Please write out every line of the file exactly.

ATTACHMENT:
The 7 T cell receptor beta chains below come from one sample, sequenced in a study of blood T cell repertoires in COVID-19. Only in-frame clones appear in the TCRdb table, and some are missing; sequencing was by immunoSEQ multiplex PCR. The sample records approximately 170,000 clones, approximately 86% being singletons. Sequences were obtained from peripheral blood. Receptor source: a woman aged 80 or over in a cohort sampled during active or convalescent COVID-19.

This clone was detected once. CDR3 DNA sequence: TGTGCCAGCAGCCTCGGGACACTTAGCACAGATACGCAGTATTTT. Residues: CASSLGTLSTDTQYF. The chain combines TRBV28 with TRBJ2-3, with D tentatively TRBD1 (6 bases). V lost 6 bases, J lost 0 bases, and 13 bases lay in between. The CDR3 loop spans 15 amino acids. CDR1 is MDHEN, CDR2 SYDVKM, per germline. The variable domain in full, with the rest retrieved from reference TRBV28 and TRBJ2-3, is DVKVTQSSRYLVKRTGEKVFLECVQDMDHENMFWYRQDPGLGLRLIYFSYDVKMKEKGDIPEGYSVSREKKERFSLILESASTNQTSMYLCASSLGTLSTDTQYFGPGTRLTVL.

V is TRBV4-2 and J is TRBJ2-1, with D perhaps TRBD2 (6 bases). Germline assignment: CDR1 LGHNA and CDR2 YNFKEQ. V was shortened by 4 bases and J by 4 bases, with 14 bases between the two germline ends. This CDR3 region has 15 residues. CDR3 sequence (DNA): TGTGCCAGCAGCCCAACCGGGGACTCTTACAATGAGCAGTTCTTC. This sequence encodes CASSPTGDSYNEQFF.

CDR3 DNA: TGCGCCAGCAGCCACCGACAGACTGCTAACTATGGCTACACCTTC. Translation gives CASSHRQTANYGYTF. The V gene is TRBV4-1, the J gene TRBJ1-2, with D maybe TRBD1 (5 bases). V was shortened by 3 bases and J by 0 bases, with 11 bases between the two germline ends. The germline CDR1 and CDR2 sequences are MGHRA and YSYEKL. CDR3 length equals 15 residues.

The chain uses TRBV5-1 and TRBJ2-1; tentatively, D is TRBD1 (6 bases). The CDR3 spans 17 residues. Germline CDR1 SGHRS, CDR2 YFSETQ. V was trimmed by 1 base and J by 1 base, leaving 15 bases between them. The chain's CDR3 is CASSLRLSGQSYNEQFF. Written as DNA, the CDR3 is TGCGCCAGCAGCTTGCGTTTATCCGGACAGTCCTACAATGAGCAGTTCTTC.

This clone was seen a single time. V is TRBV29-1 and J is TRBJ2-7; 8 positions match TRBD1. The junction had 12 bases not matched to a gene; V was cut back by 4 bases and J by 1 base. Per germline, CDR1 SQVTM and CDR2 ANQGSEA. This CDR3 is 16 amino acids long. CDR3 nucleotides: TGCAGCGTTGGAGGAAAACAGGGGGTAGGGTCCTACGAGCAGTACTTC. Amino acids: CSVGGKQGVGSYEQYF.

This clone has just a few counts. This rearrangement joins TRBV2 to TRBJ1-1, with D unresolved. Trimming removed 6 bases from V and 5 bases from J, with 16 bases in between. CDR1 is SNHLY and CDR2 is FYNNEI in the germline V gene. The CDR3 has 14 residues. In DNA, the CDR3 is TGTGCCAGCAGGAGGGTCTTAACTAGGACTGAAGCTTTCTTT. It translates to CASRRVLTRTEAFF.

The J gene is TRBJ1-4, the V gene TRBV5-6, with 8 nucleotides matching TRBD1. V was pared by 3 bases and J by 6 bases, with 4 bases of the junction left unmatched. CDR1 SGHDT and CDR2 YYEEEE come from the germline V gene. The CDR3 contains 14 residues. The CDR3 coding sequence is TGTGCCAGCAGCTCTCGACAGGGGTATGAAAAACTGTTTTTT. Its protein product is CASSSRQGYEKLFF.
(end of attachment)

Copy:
The 7 T cell receptor beta chains below come from one sample, sequenced in a study of blood T cell repertoires in COVID-19. Only in-frame clones appear in the TCRdb table, and some are missing; sequencing was by immunoSEQ multiplex PCR. The sample records approximately 170,000 clones, approximately 86% being singletons. Sequences were obtained from peripheral blood. Receptor source: a woman aged 80 or over in a cohort sampled during active or convalescent COVID-19.

This clone was detected once. CDR3 DNA sequence: TGTGCCAGCAGCCTCGGGACACTTAGCACAGATACGCAGTATTTT. Residues: CASSLGTLSTDTQYF. The chain combines TRBV28 with TRBJ2-3, with D tentatively TRBD1 (6 bases). V lost 6 bases, J lost 0 bases, and 13 bases lay in between. The CDR3 loop spans 15 amino acids. CDR1 is MDHEN, CDR2 SYDVKM, per germline. The variable domain in full, with the rest retrieved from reference TRBV28 and TRBJ2-3, is DVKVTQSSRYLVKRTGEKVFLECVQDMDHENMFWYRQDPGLGLRLIYFSYDVKMKEKGDIPEGYSVSREKKERFSLILESASTNQTSMYLCASSLGTLSTDTQYFGPGTRLTVL.

V is TRBV4-2 and J is TRBJ2-1, with D perhaps TRBD2 (6 bases). Germline assignment: CDR1 LGHNA and CDR2 YNFKEQ. V was shortened by 4 bases and J by 4 bases, with 14 bases between the two germline ends. This CDR3 region has 15 residues. CDR3 sequence (DNA): TGTGCCAGCAGCCCAACCGGGGACTCTTACAATGAGCAGTTCTTC. This sequence encodes CASSPTGDSYNEQFF.

CDR3 DNA: TGCGCCAGCAGCCACCGACAGACTGCTAACTATGGCTACACCTTC. Translation gives CASSHRQTANYGYTF. The V gene is TRBV4-1, the J gene TRBJ1-2, with D maybe TRBD1 (5 bases). V was shortened by 3 bases and J by 0 bases, with 11 bases between the two germline ends. The germline CDR1 and CDR2 sequences are MGHRA and YSYEKL. CDR3 length equals 15 residues.

The chain uses TRBV5-1 and TRBJ2-1; tentatively, D is TRBD1 (6 bases). The CDR3 spans 17 residues. Germline CDR1 SGHRS, CDR2 YFSETQ. V was trimmed by 1 base and J by 1 base, leaving 15 bases between them. The chain's CDR3 is CASSLRLSGQSYNEQFF. Written as DNA, the CDR3 is TGCGCCAGCAGCTTGCGTTTATCCGGACAGTCCTACAATGAGCAGTTCTTC.

This clone was seen a single time. V is TRBV29-1 and J is TRBJ2-7; 8 positions match TRBD1. The junction had 12 bases not matched to a gene; V was cut back by 4 bases and J by 1 base. Per germline, CDR1 SQVTM and CDR2 ANQGSEA. This CDR3 is 16 amino acids long. CDR3 nucleotides: TGCAGCGTTGGAGGAAAACAGGGGGTAGGGTCCTACGAGCAGTACTTC. Amino acids: CSVGGKQGVGSYEQYF.

This clone has just a few counts. This rearrangement joins TRBV2 to TRBJ1-1, with D unresolved. Trimming removed 6 bases from V and 5 bases from J, with 16 bases in between. CDR1 is SNHLY and CDR2 is FYNNEI in the germline V gene. The CDR3 has 14 residues. In DNA, the CDR3 is TGTGCCAGCAGGAGGGTCTTAACTAGGACTGAAGCTTTCTTT. It translates to CASRRVLTRTEAFF.

The J gene is TRBJ1-4, the V gene TRBV5-6, with 8 nucleotides matching TRBD1. V was pared by 3 bases and J by 6 bases, with 4 bases of the junction left unmatched. CDR1 SGHDT and CDR2 YYEEEE come from the germline V gene. The CDR3 contains 14 residues. The CDR3 coding sequence is TGTGCCAGCAGCTCTCGACAGGGGTATGAAAAACTGTTTTTT. Its protein product is CASSSRQGYEKLFF.